Exploring the idea of versatility, the former sorting room will house the hotel’s breakfast space and bakery, Public and Rug Bakery . The sorting room is situated alongside the railway tracks where the city’s post was historically taken off the trains before being loaded onto horses inside the building for further distribution.

Epicurean discovered old photographs showing the space when it was a working sorting room for the Post House. The archive photos which capture this period inspired the entire design process, referencing original archways, lights with draped flex, nreeded wall panelling and original glazed brickwork. Using these elements to tell a story through a contemporary lens, the space has been transformed into a multifaceted breakfast and event restaurant complete with copper archways made from the Villa’s rooftop and features an open kitchen, café and bakery to provide fresh bread and coffee for hotel guests and the general public.

Kontrast, with its own street entrance, is positioned on the corner of the building facing the train station and the new ‘highline’, which will lead residents and tourists into the new city district. This dynamic all-day restaurant has been designed with the inner city locale in mind. Styled to be approachable for the Danish market and authentic to guests, it channels unpretentious mid-century design with beautifully crafted references of the past and present. Taking cues from historic features found in the hotel, such as a dash-dot motif on the original post desk, Epicurean have cemented a feeling of timeless integrity into the scheme. A large wrap around bar and open kitchen provide theatre and all-day interaction with Chef Tore Gustafsson and his team.

Historically, the entire building was nicknamed T37, a short version for the address – Tietgensgade 37 – and now nestled within a beautiful corner of the Post House are the T37 Bar and neighbouring Playroom complete with restored timber paneling, original decorative entrance and Arabescato marble columns. This beautifully restored area of the hotel retains most of its original features and was once the city’s Post Office. The design studio sought to reference the heritage of the space in the design whilst adding jovial and tongue-in-cheek features in both rooms.

The bar has been designed with a fresh approach to modern luxury. Satchel straps from post bags hang as a central feature above the bar for a tongue in cheek moment and a striking cerise and olive colour palette contrast the vintage cherry wood and marble features. A tiled fireplace, cabinets referencing residential Danish design, soft rugs and layers of warm lighting all ensure a hygge lifestyle is adopted when using the spaces.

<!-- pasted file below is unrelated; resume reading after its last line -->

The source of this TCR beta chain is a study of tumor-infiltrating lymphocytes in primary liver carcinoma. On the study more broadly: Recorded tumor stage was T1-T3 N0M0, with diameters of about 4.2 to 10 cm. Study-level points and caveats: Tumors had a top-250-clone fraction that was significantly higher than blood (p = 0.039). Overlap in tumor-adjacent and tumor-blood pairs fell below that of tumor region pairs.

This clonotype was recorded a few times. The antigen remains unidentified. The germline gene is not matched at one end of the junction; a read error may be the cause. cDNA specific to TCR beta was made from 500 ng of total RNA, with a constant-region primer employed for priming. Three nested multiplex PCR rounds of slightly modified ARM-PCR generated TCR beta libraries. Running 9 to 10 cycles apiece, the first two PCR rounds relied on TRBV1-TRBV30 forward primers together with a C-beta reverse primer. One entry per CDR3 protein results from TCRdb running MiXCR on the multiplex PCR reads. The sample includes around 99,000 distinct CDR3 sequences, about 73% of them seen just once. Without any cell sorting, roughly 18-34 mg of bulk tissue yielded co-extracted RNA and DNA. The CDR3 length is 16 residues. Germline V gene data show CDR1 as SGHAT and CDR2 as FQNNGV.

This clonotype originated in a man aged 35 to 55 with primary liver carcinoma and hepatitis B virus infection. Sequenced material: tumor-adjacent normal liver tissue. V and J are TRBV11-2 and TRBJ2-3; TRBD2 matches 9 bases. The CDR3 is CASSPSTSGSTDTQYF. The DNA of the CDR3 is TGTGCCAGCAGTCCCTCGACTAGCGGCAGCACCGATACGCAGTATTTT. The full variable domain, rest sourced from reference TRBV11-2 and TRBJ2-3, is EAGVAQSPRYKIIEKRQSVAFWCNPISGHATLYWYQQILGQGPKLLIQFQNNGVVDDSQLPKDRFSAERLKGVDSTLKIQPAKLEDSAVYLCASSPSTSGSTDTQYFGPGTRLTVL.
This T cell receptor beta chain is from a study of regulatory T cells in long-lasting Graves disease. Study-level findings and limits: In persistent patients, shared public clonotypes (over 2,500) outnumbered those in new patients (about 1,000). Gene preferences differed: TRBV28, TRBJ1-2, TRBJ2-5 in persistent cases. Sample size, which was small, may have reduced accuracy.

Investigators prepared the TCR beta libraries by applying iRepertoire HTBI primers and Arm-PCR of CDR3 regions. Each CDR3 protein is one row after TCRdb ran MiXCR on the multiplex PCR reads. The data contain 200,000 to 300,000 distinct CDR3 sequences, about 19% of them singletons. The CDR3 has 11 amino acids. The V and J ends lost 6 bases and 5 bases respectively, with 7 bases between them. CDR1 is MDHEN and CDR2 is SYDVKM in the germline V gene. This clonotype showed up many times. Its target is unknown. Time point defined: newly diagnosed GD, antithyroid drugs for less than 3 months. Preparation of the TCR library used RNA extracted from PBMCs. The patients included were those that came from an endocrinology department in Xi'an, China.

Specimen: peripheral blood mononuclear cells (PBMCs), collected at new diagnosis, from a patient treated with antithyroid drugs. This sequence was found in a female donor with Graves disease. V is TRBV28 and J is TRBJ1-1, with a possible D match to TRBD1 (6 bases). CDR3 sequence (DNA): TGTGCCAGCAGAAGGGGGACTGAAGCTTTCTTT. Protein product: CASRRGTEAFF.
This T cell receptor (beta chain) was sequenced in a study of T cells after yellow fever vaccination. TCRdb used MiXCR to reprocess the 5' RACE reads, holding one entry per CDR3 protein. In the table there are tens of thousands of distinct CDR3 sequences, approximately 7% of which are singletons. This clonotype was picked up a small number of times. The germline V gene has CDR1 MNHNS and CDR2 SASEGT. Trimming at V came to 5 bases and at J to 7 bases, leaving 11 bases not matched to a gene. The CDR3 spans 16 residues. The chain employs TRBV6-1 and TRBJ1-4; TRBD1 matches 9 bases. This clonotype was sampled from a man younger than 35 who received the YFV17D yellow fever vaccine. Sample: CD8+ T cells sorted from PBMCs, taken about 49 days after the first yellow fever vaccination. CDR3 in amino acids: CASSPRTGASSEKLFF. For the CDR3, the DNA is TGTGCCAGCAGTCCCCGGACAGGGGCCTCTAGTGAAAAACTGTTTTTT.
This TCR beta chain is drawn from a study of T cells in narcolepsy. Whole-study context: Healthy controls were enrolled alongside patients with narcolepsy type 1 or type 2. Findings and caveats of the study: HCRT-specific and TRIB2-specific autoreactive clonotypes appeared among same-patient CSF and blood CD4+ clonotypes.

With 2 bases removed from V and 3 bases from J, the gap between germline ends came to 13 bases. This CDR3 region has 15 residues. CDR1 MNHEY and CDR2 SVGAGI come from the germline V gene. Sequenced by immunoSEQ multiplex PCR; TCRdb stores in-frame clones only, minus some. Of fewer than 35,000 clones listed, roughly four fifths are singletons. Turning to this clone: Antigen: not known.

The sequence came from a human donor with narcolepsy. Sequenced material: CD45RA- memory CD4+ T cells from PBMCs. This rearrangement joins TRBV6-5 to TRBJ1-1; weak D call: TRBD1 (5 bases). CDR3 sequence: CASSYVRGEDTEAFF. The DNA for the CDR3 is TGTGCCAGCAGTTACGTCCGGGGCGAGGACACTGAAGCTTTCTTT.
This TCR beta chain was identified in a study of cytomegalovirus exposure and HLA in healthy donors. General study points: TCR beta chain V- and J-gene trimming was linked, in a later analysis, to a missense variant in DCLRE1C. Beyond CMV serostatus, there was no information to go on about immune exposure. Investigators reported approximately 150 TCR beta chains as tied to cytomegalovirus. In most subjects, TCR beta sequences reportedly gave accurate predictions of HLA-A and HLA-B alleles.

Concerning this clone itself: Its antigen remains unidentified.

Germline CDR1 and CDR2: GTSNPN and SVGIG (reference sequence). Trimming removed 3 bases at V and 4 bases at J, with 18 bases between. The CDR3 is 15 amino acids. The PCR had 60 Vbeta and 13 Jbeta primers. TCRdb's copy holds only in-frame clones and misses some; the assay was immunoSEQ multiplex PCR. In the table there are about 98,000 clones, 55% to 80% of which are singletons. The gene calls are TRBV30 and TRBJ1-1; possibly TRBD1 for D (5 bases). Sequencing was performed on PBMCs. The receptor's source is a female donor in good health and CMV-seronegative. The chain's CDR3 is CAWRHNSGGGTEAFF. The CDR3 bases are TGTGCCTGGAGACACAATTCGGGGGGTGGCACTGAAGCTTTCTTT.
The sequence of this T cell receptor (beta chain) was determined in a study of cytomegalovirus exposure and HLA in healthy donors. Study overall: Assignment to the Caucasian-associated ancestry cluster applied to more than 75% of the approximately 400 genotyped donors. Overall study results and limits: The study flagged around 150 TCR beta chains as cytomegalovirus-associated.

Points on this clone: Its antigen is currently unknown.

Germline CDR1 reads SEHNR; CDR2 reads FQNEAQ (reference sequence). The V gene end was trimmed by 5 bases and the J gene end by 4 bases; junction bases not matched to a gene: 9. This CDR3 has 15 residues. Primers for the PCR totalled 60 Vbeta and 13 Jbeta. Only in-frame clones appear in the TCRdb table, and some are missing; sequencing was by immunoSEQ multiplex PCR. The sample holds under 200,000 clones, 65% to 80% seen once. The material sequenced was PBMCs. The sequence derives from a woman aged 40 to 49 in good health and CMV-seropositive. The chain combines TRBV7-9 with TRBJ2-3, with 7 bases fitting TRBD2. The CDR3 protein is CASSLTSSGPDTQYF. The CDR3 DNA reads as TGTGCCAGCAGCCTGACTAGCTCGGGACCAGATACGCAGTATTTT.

The Playroom operates as a den for interaction, communication and fun amongst friends and guests. Bespoke gaming tables and stacks of board games fill shelves and comfortable Danish furniture from the nearby Carl Hansen factory, has been specified to lounge in whilst sipping on a favourite tipple.

The Pool Bar is a relaxed and colourful haven with views over one of the Villa’s courtyards. The central focus, designed by Krook and Tjader Architects, is the pool which is heated 365 days a year by the excess heat produced by the kitchens fridges, making it sustainable. At 25m long, it is unique to the city. Epicurean designed & curated the surrounding terrace & pool, plus neighbouring wellness spaces, the gym & sauna. The Pool Terrace features tall corten steel Pergolas, a cocktail bar, comfortable seating for guests throughout the year.

The Bar is inspired by the shapes cast from old paneling, and copper from the roof has been used to form the bar front. All of the furniture and lighting has been eclectically curated to bring vibrancy and comfort to the rooftop and yellow tiles referencing the

Sorting Room walls have been used to create a cohesive hotel language within guest areas. The rooftop terrace leads onto a tempting sauna and gym space, also designed by Epicurean. Throughout the property, Epicurean has sought to respect the non-hierarchical underpinnings of Danish dining, while drawing on its interiors expertise and hospitality prowess to deliver a thoughtful, contemporary and functional scheme. Each venue has its own unique ambience, informed by its position within the hotel, the heritage features found in the rooms and purposes for use.